Expanding Free Expression in the Marketplace
Broadcasting and the Public Forum
AUTHOR: Dom Caristi
PUBLISHER: Greenwood Publishing Group, Incorporated
Also available at Amazon.com
In order for free expression to be meaningful, there must be forums available for individuals wishing to express themselves. Despite an increasing number of broadcast stations, there are still far more people wishing to speak than there are licenses. This book examines the marketplaces for free speech and proposes means by which speaking opportunities can be increased. The author even proposes the creation of broadcast access channels. Unlike access proposals of the past, these channels would respect the rights of broadcasters and cable operators by not requiring them to accomodate speakers, but, rather, by establishing electronic soapboxes, open to speakers on a first-come basis, reflecting the traditional speech making in parks and on street corners.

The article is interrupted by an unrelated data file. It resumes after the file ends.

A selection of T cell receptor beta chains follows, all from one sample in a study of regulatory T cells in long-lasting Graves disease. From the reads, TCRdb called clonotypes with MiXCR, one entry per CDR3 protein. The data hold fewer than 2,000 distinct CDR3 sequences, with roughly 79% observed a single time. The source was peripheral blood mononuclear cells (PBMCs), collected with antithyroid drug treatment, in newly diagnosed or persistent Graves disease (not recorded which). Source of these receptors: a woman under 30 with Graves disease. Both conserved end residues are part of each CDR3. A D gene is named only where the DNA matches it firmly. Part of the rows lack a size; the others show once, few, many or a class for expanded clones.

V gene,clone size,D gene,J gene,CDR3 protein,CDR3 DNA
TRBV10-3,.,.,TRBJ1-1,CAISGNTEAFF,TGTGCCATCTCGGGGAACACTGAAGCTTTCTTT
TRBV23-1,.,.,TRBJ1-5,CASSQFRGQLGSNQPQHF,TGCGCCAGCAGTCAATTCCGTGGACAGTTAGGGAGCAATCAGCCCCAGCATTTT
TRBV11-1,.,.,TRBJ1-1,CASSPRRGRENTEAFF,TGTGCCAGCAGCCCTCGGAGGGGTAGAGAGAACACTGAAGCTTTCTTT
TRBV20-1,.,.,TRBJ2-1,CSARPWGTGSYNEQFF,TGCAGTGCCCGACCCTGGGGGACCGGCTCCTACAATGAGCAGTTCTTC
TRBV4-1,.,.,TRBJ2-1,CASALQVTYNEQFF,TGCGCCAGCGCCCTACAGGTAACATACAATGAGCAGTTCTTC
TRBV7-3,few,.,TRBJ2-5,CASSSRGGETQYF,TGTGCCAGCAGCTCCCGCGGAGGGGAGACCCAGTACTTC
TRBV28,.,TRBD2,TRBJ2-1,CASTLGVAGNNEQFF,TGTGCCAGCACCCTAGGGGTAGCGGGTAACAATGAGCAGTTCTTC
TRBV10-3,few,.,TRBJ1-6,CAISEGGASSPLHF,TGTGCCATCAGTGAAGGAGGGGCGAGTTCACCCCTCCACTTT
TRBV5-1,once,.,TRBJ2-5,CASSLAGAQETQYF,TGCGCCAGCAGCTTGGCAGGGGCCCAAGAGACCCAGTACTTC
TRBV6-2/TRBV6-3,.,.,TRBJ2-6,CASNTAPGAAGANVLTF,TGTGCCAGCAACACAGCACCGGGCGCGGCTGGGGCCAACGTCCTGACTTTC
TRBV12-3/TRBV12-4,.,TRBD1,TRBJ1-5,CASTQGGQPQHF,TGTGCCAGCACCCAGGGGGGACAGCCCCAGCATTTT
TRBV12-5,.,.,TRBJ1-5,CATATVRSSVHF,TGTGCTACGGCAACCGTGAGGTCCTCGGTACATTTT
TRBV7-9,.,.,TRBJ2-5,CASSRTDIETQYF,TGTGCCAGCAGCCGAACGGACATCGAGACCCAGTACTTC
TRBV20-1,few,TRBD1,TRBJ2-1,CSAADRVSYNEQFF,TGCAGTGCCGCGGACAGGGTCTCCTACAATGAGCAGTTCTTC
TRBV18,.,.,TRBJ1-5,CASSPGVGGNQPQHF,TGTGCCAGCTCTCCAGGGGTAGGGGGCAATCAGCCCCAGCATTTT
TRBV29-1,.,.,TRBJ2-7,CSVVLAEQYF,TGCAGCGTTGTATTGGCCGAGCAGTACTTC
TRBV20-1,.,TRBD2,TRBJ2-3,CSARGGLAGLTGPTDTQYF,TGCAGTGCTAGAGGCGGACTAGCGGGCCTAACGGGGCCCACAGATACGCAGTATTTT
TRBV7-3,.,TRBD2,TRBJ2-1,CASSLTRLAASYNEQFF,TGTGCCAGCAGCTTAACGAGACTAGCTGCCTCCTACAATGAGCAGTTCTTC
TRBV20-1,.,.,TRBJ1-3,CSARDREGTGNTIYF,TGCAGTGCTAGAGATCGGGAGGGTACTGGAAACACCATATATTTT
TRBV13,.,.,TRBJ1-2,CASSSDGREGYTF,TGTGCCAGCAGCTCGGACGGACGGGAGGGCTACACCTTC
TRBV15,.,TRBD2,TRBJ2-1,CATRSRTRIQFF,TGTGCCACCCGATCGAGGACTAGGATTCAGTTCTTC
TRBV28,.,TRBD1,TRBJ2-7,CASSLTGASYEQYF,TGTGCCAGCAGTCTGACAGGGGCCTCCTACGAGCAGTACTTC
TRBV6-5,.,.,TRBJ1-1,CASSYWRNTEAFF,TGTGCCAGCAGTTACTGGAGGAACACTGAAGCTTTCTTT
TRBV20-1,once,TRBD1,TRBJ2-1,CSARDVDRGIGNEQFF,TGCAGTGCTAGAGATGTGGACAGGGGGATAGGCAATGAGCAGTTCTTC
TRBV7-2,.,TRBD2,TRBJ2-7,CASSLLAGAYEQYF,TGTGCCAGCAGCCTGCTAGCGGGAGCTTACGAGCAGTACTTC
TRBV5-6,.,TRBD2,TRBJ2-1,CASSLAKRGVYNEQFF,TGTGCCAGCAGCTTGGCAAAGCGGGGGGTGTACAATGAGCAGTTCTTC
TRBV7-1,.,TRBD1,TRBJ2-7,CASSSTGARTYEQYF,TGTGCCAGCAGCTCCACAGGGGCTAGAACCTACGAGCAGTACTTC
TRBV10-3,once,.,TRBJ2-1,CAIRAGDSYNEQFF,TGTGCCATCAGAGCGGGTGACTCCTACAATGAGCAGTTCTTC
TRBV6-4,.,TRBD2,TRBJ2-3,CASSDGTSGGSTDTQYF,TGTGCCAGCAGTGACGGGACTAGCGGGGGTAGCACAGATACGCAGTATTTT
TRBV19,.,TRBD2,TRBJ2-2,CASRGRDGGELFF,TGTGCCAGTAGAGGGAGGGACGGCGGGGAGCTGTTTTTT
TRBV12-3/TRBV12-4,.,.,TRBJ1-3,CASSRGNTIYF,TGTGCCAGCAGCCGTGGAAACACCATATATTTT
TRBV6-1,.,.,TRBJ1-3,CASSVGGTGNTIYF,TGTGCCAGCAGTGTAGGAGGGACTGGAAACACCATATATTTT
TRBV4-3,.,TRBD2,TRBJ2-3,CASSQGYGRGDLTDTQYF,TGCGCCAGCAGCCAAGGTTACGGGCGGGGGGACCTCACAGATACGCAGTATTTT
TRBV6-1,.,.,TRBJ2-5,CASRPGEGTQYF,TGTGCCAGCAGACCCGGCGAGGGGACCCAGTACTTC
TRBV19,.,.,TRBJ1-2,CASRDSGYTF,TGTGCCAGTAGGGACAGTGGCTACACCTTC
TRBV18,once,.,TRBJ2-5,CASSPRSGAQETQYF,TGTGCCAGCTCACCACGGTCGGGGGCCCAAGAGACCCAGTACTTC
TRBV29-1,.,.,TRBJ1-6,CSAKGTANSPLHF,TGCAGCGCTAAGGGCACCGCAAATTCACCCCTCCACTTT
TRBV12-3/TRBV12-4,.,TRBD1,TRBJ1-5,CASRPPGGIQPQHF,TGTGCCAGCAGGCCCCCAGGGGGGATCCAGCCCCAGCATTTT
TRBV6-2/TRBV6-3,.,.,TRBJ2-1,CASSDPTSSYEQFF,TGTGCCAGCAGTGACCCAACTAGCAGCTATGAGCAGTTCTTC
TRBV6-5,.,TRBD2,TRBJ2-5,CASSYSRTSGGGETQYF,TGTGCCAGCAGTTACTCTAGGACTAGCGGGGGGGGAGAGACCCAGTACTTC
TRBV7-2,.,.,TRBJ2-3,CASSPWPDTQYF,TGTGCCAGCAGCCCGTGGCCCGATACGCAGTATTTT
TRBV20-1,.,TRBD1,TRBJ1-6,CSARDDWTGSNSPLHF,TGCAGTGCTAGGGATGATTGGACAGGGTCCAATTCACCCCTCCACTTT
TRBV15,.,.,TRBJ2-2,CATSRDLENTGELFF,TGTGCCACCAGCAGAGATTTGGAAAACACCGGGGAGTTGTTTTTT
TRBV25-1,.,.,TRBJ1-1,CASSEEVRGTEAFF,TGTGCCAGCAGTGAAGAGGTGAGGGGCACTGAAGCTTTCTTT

Caristi begins his work by examining the various freedom of expression theories. He asserts that of all the values protected, free expression as self-fulfillment is the most expansive and should be the approach adopted whenever possible. Through legal history and analysis, the book examines the cases and commentary relevant to public forum and broadcast cases. Red Lion, Tornillo, and their progeny are examined for rationale in regulating media. Despite claims to the contrary, scarcity is seen as an appropriate regulatory approach for broadcasting. This book is a valuable contribution to the discussion of first amendment and communication policy, and it should be of interest to students in communication, law, and public policy.
PUBLICATION DATE: 4/30/1992
CATEGORY: Law, Political Science